Feeding the city. Can Cities Feed Their Inhabitants?

In what follows is presented a series of abstracts for coming papers tackling the topic of  food in cities.

Paper 1:  Feeding the city. Can Cities Feed Their Inhabitants?

by  Noha Hossam

Feeding the city:  Is feeding the city’s inhabitants the responsibility of the city, people, building strategies, government or all of them? As the city grows, the demand of food increases, the areas suitable for agriculture decreases, the land values rise and the demand for non – agriculture use grows. So, how can the city feed its people? How can the urban and peri-urban agriculture share in solving this problem? Urban and peri-urban areas contribute to food availability in the city and therefore to the diet of the urban consumer also they can have negative health impacts on habitants for the poor food quality therefore UPA makes a significant contribution to the supply of fresh foods and promoting sustainable agriculture production in UPA can meet urban consumer demand. Also the use of hinterlands around cities and urban food production have a lot of benefits like reducing the carbon food print, reduction in water pollution, water efficiency and urban health. What about people who live in the city? When people participate in sourcing their own food, it creates new respect for nature so that the community initiatives are vital. And how can the building strategies share in solving this problem? Rooftop growing, growing in vertical walls of buildings, growing indoors with hydroponics and aquaculture, these can produce a percent of the city dwellers’ nutriments requirements also the application of vegetation in urban areas: parks, street trees, private gardens and green roofs can mitigate the heat island effect. Finally, the city regulations should also be developed to enable developers who want to grow food or raise chicken or fish in cities. At the end by the cooperation of all the above mentioned, cities that adopt these practices will achieve greater food security and can help other cities to find their own patchwork of solutions.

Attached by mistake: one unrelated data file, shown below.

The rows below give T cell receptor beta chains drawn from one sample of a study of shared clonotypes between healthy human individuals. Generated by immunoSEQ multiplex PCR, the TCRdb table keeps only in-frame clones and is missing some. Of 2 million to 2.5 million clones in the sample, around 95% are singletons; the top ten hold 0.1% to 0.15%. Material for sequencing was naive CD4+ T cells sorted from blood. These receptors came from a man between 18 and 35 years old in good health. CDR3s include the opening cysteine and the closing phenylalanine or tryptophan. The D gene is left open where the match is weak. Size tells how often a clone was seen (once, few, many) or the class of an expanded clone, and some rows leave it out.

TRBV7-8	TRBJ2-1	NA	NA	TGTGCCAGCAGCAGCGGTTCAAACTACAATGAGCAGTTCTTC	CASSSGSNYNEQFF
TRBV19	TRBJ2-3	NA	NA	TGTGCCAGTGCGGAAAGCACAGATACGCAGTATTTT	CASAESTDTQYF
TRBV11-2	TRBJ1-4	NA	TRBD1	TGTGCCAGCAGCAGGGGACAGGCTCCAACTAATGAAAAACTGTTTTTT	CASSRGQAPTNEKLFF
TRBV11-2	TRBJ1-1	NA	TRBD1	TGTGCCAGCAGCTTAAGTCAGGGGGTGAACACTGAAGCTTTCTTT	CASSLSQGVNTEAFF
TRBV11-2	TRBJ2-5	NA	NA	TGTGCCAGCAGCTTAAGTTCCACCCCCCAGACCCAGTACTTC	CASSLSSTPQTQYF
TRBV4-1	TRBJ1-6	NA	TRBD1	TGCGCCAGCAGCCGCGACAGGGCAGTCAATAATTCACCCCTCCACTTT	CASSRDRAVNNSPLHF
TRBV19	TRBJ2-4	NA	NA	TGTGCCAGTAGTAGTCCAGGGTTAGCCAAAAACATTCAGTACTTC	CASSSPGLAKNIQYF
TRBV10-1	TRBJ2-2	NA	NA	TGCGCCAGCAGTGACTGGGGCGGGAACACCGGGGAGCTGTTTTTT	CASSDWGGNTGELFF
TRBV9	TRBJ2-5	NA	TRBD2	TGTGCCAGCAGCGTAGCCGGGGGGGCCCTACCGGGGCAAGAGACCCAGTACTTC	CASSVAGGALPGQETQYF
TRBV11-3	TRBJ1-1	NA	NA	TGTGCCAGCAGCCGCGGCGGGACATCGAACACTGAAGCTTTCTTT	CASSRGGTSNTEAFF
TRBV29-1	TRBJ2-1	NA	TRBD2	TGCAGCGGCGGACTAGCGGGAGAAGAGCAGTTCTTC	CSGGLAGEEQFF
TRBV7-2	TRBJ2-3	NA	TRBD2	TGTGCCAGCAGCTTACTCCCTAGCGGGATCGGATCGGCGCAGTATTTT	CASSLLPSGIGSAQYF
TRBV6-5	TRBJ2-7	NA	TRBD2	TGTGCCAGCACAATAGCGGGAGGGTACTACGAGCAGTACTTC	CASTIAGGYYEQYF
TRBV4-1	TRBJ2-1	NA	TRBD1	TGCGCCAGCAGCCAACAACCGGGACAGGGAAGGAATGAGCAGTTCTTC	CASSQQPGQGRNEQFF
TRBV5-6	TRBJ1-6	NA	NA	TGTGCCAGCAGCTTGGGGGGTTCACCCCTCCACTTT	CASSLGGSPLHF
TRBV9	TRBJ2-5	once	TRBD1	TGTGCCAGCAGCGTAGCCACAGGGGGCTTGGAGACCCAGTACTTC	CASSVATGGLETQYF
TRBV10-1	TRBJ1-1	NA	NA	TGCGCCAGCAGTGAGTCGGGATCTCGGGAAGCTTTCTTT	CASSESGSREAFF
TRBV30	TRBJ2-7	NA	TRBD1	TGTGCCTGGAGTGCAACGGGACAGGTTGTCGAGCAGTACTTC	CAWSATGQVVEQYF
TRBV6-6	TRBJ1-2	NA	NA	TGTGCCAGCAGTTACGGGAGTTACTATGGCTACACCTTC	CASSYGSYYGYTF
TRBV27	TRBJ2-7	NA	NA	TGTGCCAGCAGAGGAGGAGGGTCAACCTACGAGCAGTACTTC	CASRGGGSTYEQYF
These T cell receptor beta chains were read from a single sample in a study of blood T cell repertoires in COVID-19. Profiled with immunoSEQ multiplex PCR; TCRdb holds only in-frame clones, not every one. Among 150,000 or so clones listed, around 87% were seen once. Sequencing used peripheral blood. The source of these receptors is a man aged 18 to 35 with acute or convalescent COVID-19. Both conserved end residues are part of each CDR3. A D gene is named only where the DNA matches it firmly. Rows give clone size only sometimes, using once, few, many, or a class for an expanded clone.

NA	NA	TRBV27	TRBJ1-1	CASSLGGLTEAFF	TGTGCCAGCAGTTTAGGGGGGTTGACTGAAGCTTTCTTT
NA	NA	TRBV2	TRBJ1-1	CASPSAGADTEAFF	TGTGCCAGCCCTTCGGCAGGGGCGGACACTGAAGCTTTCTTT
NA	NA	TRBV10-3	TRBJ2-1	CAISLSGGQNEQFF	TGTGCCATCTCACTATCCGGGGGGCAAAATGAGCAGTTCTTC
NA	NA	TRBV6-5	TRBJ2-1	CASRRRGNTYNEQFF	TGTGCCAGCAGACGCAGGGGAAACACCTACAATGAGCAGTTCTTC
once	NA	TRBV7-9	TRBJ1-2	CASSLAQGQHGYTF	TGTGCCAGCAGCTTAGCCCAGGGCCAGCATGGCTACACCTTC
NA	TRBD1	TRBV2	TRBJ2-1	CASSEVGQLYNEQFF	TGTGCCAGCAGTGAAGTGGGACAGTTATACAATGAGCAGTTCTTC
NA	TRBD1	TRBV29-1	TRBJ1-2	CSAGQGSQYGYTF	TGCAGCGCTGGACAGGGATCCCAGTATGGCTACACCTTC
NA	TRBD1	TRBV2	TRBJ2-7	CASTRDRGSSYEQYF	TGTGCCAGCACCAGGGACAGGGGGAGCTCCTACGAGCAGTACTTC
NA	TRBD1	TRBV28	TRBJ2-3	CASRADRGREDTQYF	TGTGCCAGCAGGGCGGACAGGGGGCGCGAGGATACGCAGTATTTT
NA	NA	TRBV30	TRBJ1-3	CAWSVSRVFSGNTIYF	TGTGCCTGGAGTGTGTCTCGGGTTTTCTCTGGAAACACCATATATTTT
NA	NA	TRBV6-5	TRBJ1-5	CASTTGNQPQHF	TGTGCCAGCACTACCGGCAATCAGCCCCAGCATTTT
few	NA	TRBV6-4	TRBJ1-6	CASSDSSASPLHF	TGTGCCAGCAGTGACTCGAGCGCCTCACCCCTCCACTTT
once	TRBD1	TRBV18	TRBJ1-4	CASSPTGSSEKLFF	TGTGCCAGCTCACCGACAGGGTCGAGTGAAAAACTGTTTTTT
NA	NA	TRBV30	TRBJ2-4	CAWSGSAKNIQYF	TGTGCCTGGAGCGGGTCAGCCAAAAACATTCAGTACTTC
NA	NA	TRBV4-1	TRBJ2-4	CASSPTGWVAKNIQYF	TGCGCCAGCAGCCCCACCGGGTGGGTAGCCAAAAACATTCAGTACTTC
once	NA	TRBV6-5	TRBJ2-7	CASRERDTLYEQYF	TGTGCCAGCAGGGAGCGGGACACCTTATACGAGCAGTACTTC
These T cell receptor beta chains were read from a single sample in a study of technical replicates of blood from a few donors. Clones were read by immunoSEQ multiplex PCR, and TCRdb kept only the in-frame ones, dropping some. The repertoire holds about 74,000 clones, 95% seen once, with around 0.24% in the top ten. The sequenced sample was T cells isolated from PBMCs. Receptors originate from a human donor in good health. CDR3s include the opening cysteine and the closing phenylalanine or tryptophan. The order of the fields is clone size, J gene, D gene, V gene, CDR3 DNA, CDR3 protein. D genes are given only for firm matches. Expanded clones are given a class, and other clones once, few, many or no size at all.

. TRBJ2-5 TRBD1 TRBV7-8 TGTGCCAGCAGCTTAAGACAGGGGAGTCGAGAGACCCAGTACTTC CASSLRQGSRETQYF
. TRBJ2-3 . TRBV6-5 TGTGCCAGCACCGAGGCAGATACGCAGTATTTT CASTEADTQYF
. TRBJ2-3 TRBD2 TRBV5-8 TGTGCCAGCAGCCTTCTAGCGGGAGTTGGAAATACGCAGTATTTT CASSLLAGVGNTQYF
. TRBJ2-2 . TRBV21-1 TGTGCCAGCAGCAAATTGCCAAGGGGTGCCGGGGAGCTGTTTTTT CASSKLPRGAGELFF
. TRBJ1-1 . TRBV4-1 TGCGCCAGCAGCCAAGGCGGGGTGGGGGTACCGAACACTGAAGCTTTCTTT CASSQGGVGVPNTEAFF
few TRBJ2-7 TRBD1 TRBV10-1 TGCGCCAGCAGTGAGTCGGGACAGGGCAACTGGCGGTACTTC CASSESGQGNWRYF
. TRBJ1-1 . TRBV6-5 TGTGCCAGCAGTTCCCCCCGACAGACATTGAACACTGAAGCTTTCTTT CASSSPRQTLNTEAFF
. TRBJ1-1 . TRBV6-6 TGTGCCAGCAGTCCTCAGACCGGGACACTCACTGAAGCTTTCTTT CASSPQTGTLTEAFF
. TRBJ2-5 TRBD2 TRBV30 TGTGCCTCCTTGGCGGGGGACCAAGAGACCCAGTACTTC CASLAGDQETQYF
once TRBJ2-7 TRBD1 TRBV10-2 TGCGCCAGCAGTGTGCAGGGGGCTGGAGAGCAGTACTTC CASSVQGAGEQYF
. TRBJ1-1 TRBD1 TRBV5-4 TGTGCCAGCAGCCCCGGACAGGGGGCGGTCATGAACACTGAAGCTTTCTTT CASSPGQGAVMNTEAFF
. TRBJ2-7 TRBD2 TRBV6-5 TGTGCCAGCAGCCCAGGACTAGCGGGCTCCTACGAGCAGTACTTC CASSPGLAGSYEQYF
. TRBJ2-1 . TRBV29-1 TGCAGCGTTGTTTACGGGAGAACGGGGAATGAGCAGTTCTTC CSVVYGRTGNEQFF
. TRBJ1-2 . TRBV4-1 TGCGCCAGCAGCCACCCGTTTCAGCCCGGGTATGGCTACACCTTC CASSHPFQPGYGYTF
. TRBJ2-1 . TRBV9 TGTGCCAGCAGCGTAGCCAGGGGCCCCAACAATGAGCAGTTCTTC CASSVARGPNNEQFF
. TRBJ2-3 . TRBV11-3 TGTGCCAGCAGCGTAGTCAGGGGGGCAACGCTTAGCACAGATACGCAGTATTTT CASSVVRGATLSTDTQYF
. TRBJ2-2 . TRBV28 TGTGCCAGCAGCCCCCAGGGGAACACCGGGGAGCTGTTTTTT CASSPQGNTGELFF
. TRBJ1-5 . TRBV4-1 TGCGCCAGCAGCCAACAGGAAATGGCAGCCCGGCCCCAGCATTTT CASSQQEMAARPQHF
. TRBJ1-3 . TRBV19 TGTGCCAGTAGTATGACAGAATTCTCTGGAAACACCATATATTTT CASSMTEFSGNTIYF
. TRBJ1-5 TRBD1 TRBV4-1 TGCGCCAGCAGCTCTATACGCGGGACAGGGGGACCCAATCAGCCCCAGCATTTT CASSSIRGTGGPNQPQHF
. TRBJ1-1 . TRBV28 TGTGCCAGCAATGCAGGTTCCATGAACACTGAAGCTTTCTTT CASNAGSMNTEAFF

Keywords: food, inhabitants, city, sustainability, urban areas. 

Paper 2:   Towards Food Self-Sufficiency:  Urban Agriculture Invading Cities

by Zeynab Matar

In the time that the global society is aware of a future food crisis and the potential strategies to confront it, increasing sustainable food production is not as planned on multiple scales. And since this crisis will target cities with a population growth hitting the forty percent, it’s obvious why working towards local self-sufficiency through enhancing urban agriculture, taking place in urban and peri-urban territories, is a prominent theme in city planning. In the light of the circumstances mentioned, the paper aims at highlighting the aspects a planned ‘invasion’ of urban agriculture demands. The methodology is that of listing and elaborating on these factors, starting from the preliminary aspects of assessing city growth, consumption needs, and the agricultural sector, to the invasion opportunities included in the city morphology where the spread of this agriculture can take place, reaching to the political and civil society roles, ending by the cyclic energy concept for a sustainable over-all plan. The paper presents examples of city plans aiming at enhancing urban agriculture by the multiple factors explained, demonstrating that their basic food self-sufficiency is a close reality. The result is presenting a holistic plan to promote urban architecture in cities, and therefore achieving the needed food self-sufficiency. The paper concludes that the urban agriculture invasion has multiple outcomes other than food self-sufficiency; it’s an enhancement of the ecologic, health, social, and economic life of a city that we should work to attain.

Keywords: urban agriculture, self-sufficiency, food, city, sustainability, planning, energy.

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